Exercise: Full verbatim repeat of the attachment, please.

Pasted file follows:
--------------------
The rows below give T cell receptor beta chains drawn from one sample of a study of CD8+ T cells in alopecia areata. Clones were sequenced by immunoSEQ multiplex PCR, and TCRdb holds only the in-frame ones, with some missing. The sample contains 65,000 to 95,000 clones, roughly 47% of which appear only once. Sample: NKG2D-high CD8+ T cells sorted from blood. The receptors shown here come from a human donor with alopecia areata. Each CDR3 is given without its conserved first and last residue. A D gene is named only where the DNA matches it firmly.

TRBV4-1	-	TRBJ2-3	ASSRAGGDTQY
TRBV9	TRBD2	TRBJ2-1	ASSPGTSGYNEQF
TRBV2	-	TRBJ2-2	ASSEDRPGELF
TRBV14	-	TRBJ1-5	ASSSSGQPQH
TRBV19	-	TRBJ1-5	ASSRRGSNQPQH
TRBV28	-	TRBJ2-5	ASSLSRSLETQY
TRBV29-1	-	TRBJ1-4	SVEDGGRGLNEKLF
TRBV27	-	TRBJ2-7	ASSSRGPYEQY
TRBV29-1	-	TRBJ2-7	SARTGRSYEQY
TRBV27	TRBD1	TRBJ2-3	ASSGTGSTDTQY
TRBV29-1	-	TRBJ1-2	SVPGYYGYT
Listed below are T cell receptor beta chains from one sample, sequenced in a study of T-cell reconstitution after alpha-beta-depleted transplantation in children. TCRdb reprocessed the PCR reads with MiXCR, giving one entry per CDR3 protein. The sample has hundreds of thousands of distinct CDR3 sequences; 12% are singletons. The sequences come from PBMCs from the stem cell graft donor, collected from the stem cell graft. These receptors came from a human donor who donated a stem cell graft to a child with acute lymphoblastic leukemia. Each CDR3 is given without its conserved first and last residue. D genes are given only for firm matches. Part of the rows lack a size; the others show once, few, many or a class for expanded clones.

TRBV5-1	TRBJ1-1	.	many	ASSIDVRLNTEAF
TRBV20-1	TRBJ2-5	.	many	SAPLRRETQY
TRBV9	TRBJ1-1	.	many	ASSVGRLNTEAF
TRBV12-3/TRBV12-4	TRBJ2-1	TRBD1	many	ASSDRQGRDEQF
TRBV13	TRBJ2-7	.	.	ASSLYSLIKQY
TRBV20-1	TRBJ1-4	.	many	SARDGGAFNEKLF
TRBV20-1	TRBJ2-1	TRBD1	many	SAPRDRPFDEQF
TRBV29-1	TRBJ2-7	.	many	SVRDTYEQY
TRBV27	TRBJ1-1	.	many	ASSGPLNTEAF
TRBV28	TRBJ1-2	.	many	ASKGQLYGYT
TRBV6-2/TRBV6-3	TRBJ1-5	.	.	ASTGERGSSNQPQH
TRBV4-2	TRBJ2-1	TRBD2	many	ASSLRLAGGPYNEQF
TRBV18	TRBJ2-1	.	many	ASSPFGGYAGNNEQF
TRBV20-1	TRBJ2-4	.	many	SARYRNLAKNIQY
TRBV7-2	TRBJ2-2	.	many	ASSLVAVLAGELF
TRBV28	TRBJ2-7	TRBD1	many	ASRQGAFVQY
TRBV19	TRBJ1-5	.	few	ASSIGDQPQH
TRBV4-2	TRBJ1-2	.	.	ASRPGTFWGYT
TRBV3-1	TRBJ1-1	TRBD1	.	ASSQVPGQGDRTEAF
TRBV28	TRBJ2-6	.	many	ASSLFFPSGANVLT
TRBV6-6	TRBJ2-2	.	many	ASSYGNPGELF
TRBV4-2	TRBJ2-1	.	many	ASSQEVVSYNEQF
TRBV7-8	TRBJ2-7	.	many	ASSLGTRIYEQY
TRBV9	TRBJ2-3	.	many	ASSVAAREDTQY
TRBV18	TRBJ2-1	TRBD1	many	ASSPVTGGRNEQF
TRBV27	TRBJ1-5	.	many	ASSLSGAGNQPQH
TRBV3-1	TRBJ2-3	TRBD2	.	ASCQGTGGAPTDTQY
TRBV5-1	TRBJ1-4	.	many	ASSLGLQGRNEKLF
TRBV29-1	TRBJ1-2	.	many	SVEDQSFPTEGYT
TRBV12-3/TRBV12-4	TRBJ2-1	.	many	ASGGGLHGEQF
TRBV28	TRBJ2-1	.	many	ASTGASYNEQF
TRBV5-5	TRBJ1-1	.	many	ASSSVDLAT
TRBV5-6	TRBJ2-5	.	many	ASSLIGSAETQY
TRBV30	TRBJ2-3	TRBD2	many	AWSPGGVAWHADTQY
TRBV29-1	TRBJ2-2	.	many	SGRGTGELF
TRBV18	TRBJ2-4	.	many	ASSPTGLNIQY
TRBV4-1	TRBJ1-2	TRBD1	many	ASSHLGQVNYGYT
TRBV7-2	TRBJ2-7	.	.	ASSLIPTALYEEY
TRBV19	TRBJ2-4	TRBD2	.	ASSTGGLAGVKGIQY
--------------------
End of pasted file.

The rows below give T cell receptor beta chains drawn from one sample of a study of CD8+ T cells in alopecia areata. Clones were sequenced by immunoSEQ multiplex PCR, and TCRdb holds only the in-frame ones, with some missing. The sample contains 65,000 to 95,000 clones, roughly 47% of which appear only once. Sample: NKG2D-high CD8+ T cells sorted from blood. The receptors shown here come from a human donor with alopecia areata. Each CDR3 is given without its conserved first and last residue. A D gene is named only where the DNA matches it firmly.

TRBV4-1	-	TRBJ2-3	ASSRAGGDTQY
TRBV9	TRBD2	TRBJ2-1	ASSPGTSGYNEQF
TRBV2	-	TRBJ2-2	ASSEDRPGELF
TRBV14	-	TRBJ1-5	ASSSSGQPQH
TRBV19	-	TRBJ1-5	ASSRRGSNQPQH
TRBV28	-	TRBJ2-5	ASSLSRSLETQY
TRBV29-1	-	TRBJ1-4	SVEDGGRGLNEKLF
TRBV27	-	TRBJ2-7	ASSSRGPYEQY
TRBV29-1	-	TRBJ2-7	SARTGRSYEQY
TRBV27	TRBD1	TRBJ2-3	ASSGTGSTDTQY
TRBV29-1	-	TRBJ1-2	SVPGYYGYT
Listed below are T cell receptor beta chains from one sample, sequenced in a study of T-cell reconstitution after alpha-beta-depleted transplantation in children. TCRdb reprocessed the PCR reads with MiXCR, giving one entry per CDR3 protein. The sample has hundreds of thousands of distinct CDR3 sequences; 12% are singletons. The sequences come from PBMCs from the stem cell graft donor, collected from the stem cell graft. These receptors came from a human donor who donated a stem cell graft to a child with acute lymphoblastic leukemia. Each CDR3 is given without its conserved first and last residue. D genes are given only for firm matches. Part of the rows lack a size; the others show once, few, many or a class for expanded clones.

TRBV5-1	TRBJ1-1	.	many	ASSIDVRLNTEAF
TRBV20-1	TRBJ2-5	.	many	SAPLRRETQY
TRBV9	TRBJ1-1	.	many	ASSVGRLNTEAF
TRBV12-3/TRBV12-4	TRBJ2-1	TRBD1	many	ASSDRQGRDEQF
TRBV13	TRBJ2-7	.	.	ASSLYSLIKQY
TRBV20-1	TRBJ1-4	.	many	SARDGGAFNEKLF
TRBV20-1	TRBJ2-1	TRBD1	many	SAPRDRPFDEQF
TRBV29-1	TRBJ2-7	.	many	SVRDTYEQY
TRBV27	TRBJ1-1	.	many	ASSGPLNTEAF
TRBV28	TRBJ1-2	.	many	ASKGQLYGYT
TRBV6-2/TRBV6-3	TRBJ1-5	.	.	ASTGERGSSNQPQH
TRBV4-2	TRBJ2-1	TRBD2	many	ASSLRLAGGPYNEQF
TRBV18	TRBJ2-1	.	many	ASSPFGGYAGNNEQF
TRBV20-1	TRBJ2-4	.	many	SARYRNLAKNIQY
TRBV7-2	TRBJ2-2	.	many	ASSLVAVLAGELF
TRBV28	TRBJ2-7	TRBD1	many	ASRQGAFVQY
TRBV19	TRBJ1-5	.	few	ASSIGDQPQH
TRBV4-2	TRBJ1-2	.	.	ASRPGTFWGYT
TRBV3-1	TRBJ1-1	TRBD1	.	ASSQVPGQGDRTEAF
TRBV28	TRBJ2-6	.	many	ASSLFFPSGANVLT
TRBV6-6	TRBJ2-2	.	many	ASSYGNPGELF
TRBV4-2	TRBJ2-1	.	many	ASSQEVVSYNEQF
TRBV7-8	TRBJ2-7	.	many	ASSLGTRIYEQY
TRBV9	TRBJ2-3	.	many	ASSVAAREDTQY
TRBV18	TRBJ2-1	TRBD1	many	ASSPVTGGRNEQF
TRBV27	TRBJ1-5	.	many	ASSLSGAGNQPQH
TRBV3-1	TRBJ2-3	TRBD2	.	ASCQGTGGAPTDTQY
TRBV5-1	TRBJ1-4	.	many	ASSLGLQGRNEKLF
TRBV29-1	TRBJ1-2	.	many	SVEDQSFPTEGYT
TRBV12-3/TRBV12-4	TRBJ2-1	.	many	ASGGGLHGEQF
TRBV28	TRBJ2-1	.	many	ASTGASYNEQF
TRBV5-5	TRBJ1-1	.	many	ASSSVDLAT
TRBV5-6	TRBJ2-5	.	many	ASSLIGSAETQY
TRBV30	TRBJ2-3	TRBD2	many	AWSPGGVAWHADTQY
TRBV29-1	TRBJ2-2	.	many	SGRGTGELF
TRBV18	TRBJ2-4	.	many	ASSPTGLNIQY
TRBV4-1	TRBJ1-2	TRBD1	many	ASSHLGQVNYGYT
TRBV7-2	TRBJ2-7	.	.	ASSLIPTALYEEY
TRBV19	TRBJ2-4	TRBD2	.	ASSTGGLAGVKGIQY